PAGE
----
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Castro Merchants members express dismay at Safeway's reduced hours

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The Safeway on Market between Church and Duboce streets reduced its hours and now closes at 9 p.m. Photo: Scott Wazlowski
The Safeway on Market between Church and Duboce streets reduced its hours and now closes at 9 p.m. Photo: Scott Wazlowski  

Members of the Castro Merchants Association at their November 4 meeting expressed dismay with a recent decision by Safeway to reduce hours at its Castro-area store due to increased shoplifting.

Dave Karraker, a gay man who is a merchants board member and co-owner of MX3 Fitness on Market Street, was upset about the recent news that the Safeway on upper Market Street between Church and Dolores streets will no longer be open 24 hours a day due to what Safeway called "out of control" theft of its retail items.

The Safeway will now be open 6 a.m. to 9 p.m.

The reduction in hours at the Safeway comes on the heels of Walgreens' announcement it is closing five more San Francisco locations as a result of rampant theft, though Mayor London Breed and District 5 Supervisor Dean Preston speculate it may have as much to do with cutting costs and consolidation, based on a 2019 Securities and Exchange Commission filing, as SF Gate reported.

City leaders, such as Breed, suspect that organized crime is responsible for much of the retail theft — and the car break-ins that have also made the headlines.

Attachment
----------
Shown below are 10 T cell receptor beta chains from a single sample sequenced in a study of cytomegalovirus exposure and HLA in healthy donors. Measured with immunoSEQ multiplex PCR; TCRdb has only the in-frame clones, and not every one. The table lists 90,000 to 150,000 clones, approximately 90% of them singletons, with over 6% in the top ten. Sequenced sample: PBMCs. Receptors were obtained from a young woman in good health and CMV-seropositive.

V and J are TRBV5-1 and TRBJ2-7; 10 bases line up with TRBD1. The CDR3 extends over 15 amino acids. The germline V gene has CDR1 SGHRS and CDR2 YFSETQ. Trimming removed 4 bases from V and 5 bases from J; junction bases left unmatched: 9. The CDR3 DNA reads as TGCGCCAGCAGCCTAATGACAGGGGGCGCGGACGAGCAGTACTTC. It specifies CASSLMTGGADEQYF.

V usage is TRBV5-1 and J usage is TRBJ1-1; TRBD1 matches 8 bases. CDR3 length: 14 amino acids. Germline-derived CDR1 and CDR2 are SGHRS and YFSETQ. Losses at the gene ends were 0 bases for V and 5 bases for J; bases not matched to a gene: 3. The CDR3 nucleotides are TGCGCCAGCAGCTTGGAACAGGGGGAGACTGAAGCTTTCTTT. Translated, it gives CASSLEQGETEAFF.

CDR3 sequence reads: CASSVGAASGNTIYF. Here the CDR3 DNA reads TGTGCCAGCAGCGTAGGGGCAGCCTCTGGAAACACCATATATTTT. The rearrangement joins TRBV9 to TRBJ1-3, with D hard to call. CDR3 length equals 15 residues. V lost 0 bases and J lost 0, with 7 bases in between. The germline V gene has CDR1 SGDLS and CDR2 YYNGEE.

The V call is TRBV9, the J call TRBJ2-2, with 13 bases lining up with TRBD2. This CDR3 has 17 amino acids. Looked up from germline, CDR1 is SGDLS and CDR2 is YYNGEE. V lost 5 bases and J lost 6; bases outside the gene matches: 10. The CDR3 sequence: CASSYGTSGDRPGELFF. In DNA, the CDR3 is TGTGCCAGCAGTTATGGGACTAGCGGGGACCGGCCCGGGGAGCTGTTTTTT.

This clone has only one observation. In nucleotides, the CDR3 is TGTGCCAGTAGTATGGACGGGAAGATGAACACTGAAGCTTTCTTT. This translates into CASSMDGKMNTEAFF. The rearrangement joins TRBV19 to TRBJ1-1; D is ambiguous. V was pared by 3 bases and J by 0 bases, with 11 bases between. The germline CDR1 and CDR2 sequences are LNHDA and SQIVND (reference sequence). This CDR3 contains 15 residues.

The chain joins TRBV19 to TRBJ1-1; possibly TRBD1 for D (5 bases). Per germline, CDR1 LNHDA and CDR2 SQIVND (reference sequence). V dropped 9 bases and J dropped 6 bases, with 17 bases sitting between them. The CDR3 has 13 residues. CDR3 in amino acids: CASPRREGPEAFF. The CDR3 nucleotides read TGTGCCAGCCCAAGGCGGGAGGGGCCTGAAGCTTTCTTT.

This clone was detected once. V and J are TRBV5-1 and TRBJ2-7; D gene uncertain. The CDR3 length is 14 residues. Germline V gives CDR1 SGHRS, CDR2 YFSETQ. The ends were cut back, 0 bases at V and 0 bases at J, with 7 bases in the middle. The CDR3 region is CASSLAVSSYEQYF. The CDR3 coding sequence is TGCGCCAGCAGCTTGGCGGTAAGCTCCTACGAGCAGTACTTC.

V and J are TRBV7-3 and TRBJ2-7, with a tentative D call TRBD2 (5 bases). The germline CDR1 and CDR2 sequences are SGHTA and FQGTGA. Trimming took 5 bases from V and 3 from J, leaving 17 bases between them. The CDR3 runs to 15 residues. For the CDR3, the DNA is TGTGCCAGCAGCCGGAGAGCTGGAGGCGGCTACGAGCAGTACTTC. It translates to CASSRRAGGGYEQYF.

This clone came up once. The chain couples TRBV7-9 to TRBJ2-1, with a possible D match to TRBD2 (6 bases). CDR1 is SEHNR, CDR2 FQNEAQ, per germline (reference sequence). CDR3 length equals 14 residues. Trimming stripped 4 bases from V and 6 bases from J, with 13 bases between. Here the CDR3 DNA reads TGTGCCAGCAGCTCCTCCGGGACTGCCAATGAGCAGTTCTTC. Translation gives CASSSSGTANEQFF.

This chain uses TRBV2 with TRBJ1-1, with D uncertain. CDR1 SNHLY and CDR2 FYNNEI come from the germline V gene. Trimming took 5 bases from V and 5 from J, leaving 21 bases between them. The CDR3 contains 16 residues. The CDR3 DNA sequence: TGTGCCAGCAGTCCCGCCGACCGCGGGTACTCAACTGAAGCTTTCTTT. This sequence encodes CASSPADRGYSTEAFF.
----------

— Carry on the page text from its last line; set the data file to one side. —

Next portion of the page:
"What is the full-court press to make sure Safeway doesn't leave that location," Karraker asked.

Gay District 8 Supervisor Rafael Mandelman said that, first of all, the theft and property problem in San Francisco "is unquestionably real."

"There is a huge amount of shoplifting," Mandelman said. "They [Safeway] reached out to me before they made this announcement and the stories they told are harrowing."

Mandelman said that he is going to convene a meeting with the police and the district attorney's office to figure out a plan to address the problem of theft at Safeway, which also affects other locations such as the Potrero Hill Safeway, which currently closes at midnight.

The late night closure makes it difficult for low- and middle-income residents to find affordable grocery options at times convenient for them, Mandelman said.

One potential stopgap measure currently being explored by the Board of Supervisors, Mandelman said, is allowing sheriff's deputies to work as 10B officers. The 10B program allows businesses, among others, to hire off-duty police officers as private security at time-and-a-half pay.

Mandelman said that while it's unacceptable that officers would decline to take crime reports because the DA's office may opt not to prosecute, people need to keep their eye on the whole criminal justice system to address the problem of retail theft.

"What is the DA doing and what are the judges doing?" he encouraged people to ask.

Mandelman said that while it's a matter of city policy that alleged shoplifters are arrested, perhaps they should be cited, and multiple-time offenders arrested.

Karraker speculated that many items stolen at the upper Market Safeway are available for purchase at the 24th Street BART station, and asked why police don't shut down the open-air markets there and at other locations.

"It's not as easy as you'd think," San Francisco Police Department Captain Rachel Moran, who oversees Mission Station, responded, continuing that the police would have to check with Safeway to make sure the item was stolen from there, that the department might be stepping on BART's jurisdictional area, and that SFPD is currently not enforcing laws about vending without a permit.

Senate Bill 946, the Safe Sidewalk Vending Act, which was signed into law by then-Governor Jerry Brown in 2018, prohibits jurisdictions from imposing criminal penalties for sidewalk vending and from imposing regulations on the practice "within specific parts of the public right of way."

Moran leaving Mission Station